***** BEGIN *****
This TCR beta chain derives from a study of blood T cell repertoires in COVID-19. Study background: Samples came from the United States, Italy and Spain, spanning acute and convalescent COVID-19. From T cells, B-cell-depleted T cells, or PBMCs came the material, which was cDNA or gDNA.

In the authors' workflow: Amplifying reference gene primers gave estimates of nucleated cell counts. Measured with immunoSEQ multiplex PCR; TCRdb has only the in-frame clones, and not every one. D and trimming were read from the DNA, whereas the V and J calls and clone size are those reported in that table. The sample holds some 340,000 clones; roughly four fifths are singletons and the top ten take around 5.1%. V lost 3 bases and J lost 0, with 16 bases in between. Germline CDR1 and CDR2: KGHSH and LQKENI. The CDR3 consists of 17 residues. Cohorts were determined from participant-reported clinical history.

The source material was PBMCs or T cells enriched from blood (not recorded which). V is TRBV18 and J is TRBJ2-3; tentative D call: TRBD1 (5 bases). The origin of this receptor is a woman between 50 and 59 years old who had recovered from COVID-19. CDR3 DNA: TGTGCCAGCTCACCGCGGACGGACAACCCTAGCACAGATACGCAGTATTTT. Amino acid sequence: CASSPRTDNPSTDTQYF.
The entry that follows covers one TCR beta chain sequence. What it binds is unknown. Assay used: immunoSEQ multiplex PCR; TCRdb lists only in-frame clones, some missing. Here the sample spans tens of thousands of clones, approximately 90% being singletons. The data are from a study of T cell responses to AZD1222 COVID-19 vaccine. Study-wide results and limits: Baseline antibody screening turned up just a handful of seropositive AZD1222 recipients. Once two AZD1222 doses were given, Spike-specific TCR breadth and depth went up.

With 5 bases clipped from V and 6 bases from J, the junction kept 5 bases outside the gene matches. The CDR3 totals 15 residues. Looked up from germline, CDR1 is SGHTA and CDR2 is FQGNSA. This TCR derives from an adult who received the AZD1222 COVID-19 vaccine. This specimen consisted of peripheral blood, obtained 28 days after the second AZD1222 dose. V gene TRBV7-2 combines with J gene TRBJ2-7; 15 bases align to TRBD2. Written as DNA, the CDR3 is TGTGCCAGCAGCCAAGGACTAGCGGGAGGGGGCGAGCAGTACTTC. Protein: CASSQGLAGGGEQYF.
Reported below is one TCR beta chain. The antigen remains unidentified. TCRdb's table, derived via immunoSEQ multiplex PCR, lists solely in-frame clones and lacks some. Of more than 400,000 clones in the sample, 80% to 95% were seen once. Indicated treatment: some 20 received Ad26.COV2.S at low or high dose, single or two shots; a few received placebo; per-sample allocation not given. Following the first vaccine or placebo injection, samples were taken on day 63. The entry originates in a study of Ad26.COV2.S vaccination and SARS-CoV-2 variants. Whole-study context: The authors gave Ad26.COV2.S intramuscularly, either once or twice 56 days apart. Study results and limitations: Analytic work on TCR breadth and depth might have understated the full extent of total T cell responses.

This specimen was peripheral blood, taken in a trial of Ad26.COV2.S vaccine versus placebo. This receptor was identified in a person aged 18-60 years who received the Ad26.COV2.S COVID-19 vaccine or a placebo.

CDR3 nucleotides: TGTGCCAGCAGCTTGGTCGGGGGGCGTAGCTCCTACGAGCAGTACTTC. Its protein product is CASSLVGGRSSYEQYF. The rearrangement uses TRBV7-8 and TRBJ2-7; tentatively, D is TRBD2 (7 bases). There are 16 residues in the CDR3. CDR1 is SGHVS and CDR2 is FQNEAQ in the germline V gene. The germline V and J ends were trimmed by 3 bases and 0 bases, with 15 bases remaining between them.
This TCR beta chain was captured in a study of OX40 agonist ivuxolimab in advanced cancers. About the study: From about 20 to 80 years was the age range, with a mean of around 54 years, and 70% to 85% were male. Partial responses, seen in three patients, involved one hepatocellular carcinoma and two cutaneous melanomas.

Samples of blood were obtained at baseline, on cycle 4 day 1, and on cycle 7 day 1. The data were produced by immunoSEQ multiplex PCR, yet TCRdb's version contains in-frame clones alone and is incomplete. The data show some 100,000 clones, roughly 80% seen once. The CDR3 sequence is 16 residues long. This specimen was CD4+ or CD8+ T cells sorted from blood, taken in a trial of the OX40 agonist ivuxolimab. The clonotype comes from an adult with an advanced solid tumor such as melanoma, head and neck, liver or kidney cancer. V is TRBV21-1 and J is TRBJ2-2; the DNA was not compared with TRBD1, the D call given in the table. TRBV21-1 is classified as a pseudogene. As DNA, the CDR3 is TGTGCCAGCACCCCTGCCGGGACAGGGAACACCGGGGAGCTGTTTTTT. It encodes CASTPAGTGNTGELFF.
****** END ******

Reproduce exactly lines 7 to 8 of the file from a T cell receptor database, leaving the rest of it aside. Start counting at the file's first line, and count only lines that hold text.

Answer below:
This specimen was peripheral blood, taken in a trial of Ad26.COV2.S vaccine versus placebo. This receptor was identified in a person aged 18-60 years who received the Ad26.COV2.S COVID-19 vaccine or a placebo.

CDR3 nucleotides: TGTGCCAGCAGCTTGGTCGGGGGGCGTAGCTCCTACGAGCAGTACTTC. Its protein product is CASSLVGGRSSYEQYF. The rearrangement uses TRBV7-8 and TRBJ2-7; tentatively, D is TRBD2 (7 bases). There are 16 residues in the CDR3. CDR1 is SGHVS and CDR2 is FQNEAQ in the germline V gene. The germline V and J ends were trimmed by 3 bases and 0 bases, with 15 bases remaining between them.